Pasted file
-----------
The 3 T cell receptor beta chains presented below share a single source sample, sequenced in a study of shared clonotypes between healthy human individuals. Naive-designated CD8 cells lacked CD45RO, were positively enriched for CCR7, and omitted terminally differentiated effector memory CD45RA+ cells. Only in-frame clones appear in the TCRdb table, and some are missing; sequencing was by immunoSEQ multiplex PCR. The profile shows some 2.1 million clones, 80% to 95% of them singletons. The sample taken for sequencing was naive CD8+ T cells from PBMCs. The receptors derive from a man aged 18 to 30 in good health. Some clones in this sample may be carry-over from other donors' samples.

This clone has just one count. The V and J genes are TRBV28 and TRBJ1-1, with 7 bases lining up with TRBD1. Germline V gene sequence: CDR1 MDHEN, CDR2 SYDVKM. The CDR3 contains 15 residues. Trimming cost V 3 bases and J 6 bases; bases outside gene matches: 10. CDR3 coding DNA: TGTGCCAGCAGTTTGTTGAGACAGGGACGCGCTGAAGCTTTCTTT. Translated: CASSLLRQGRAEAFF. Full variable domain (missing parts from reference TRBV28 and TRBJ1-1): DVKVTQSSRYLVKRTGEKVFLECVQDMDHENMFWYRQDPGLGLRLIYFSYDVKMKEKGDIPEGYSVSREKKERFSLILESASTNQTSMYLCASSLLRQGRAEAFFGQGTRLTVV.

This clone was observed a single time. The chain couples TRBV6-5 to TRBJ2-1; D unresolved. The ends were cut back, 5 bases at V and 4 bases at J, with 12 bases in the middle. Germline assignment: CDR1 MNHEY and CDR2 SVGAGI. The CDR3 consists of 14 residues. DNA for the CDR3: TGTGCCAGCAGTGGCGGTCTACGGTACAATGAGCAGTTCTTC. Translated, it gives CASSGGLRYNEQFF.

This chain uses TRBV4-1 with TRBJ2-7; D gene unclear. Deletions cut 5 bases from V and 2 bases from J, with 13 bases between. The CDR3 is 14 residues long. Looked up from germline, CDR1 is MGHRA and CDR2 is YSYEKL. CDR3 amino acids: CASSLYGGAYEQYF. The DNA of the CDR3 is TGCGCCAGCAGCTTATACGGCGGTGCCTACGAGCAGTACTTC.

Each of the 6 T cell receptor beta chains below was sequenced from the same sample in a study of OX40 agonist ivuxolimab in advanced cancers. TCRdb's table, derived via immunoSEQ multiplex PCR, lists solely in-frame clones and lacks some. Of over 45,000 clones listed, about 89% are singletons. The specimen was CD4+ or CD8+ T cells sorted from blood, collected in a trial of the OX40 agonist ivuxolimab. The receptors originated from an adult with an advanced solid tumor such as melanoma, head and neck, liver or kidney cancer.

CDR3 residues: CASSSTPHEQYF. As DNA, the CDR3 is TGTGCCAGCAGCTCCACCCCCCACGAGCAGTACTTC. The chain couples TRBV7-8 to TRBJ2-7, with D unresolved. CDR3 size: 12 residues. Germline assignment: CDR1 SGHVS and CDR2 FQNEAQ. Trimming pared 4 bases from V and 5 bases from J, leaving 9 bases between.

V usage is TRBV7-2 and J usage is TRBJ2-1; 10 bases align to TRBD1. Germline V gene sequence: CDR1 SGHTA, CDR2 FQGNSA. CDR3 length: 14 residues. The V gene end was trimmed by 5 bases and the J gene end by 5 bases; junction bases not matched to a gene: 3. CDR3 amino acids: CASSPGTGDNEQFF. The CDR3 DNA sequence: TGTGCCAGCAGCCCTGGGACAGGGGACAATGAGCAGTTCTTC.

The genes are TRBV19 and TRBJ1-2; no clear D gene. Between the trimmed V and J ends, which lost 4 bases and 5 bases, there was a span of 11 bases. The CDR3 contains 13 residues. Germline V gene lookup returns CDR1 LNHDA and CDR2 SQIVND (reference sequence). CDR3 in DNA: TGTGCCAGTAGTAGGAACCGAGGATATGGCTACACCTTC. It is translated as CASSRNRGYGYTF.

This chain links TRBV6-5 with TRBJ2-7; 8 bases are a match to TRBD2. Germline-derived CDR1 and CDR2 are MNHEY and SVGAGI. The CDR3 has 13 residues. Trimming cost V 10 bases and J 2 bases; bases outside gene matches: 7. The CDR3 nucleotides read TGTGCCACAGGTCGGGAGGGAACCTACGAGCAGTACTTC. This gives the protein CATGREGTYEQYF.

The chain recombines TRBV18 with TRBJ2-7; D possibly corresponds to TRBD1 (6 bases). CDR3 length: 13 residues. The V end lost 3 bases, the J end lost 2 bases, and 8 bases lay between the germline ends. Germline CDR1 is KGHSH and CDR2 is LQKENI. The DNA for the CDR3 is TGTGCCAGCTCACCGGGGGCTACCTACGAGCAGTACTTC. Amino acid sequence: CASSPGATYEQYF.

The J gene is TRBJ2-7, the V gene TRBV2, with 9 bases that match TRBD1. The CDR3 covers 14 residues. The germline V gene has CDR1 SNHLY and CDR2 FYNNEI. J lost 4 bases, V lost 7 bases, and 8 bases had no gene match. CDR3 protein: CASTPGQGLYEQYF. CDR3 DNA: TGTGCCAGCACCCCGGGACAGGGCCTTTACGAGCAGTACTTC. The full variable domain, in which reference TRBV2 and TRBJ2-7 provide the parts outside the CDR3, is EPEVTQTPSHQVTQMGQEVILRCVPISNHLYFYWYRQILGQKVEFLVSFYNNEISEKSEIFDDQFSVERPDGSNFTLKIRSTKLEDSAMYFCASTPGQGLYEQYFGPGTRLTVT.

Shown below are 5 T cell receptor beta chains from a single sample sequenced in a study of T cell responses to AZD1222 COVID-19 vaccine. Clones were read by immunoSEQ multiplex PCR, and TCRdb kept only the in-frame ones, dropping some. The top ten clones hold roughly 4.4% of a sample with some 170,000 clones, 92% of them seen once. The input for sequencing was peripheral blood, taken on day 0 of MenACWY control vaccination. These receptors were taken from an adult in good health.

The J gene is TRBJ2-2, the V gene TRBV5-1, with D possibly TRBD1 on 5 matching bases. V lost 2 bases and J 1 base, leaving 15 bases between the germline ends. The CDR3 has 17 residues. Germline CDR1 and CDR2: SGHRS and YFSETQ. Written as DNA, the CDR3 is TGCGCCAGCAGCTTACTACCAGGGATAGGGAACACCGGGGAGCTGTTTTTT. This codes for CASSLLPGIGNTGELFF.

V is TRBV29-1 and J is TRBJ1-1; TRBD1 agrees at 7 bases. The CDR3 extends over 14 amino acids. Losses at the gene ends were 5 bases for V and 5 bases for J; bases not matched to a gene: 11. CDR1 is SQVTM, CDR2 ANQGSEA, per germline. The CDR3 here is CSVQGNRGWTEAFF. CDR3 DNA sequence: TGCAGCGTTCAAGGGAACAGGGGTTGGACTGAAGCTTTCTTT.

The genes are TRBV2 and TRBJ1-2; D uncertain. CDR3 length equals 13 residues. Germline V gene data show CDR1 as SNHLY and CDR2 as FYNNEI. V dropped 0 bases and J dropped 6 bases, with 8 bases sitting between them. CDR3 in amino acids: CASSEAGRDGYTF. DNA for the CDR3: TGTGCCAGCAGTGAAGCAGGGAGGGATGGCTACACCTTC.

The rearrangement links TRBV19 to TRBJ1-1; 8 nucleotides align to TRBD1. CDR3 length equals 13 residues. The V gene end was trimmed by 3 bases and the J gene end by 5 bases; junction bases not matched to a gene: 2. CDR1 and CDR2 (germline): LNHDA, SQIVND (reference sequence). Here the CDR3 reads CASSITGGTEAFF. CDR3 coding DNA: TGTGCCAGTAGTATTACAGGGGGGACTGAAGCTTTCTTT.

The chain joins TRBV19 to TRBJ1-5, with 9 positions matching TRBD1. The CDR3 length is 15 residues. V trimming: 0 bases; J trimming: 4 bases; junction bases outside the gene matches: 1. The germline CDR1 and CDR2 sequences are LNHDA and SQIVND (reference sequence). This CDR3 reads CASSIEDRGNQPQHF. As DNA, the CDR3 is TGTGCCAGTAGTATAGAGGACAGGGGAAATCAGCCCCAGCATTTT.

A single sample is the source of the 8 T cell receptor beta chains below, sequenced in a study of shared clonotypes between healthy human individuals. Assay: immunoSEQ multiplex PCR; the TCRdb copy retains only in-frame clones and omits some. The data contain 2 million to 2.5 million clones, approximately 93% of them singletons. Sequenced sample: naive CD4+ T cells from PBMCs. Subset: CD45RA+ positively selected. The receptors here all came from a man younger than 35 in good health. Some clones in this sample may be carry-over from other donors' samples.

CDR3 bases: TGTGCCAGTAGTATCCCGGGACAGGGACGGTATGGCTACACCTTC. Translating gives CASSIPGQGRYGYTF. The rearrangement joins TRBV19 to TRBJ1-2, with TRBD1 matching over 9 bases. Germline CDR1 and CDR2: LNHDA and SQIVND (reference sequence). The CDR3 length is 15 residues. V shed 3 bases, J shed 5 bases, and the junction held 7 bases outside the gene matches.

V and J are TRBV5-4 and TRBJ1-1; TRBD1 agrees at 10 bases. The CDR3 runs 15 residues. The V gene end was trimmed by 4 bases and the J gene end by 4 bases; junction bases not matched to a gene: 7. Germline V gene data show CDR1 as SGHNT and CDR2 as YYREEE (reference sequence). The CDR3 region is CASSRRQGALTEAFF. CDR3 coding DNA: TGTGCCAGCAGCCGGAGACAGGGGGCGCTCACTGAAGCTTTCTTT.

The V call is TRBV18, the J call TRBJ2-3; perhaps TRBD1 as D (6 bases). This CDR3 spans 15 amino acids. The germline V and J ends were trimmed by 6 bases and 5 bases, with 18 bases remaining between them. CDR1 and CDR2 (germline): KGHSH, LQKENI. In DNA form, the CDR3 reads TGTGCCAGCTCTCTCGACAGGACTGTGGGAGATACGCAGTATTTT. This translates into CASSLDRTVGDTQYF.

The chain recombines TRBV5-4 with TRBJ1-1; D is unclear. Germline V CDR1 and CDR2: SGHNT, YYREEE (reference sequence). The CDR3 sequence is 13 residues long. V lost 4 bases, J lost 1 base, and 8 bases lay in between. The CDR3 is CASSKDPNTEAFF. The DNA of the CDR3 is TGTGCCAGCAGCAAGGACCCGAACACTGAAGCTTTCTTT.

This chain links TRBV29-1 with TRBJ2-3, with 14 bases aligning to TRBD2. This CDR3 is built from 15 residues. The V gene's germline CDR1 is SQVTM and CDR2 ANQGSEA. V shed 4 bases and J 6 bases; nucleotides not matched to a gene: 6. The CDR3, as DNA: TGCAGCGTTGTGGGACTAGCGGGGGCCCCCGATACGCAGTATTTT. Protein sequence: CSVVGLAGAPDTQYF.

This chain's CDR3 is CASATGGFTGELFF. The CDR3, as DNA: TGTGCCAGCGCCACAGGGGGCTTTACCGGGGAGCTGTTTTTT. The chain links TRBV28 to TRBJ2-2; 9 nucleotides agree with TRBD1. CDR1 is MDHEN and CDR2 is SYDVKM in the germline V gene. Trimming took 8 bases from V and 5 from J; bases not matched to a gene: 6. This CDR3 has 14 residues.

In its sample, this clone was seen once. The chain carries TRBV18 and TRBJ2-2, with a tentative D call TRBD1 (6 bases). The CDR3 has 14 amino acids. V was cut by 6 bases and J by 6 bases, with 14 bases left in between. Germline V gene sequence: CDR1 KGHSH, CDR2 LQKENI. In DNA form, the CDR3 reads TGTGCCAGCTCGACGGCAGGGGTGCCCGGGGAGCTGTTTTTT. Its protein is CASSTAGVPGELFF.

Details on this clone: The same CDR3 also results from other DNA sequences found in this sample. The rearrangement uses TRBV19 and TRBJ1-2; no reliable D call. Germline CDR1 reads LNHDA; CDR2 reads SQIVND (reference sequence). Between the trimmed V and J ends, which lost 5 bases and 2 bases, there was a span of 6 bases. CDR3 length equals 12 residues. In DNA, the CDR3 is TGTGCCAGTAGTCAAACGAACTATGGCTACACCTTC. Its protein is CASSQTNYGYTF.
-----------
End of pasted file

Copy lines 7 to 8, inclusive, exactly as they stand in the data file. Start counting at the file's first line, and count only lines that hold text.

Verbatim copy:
V usage is TRBV7-2 and J usage is TRBJ2-1; 10 bases align to TRBD1. Germline V gene sequence: CDR1 SGHTA, CDR2 FQGNSA. CDR3 length: 14 residues. The V gene end was trimmed by 5 bases and the J gene end by 5 bases; junction bases not matched to a gene: 3. CDR3 amino acids: CASSPGTGDNEQFF. The CDR3 DNA sequence: TGTGCCAGCAGCCCTGGGACAGGGGACAATGAGCAGTTCTTC.

The genes are TRBV19 and TRBJ1-2; no clear D gene. Between the trimmed V and J ends, which lost 4 bases and 5 bases, there was a span of 11 bases. The CDR3 contains 13 residues. Germline V gene lookup returns CDR1 LNHDA and CDR2 SQIVND (reference sequence). CDR3 in DNA: TGTGCCAGTAGTAGGAACCGAGGATATGGCTACACCTTC. It is translated as CASSRNRGYGYTF.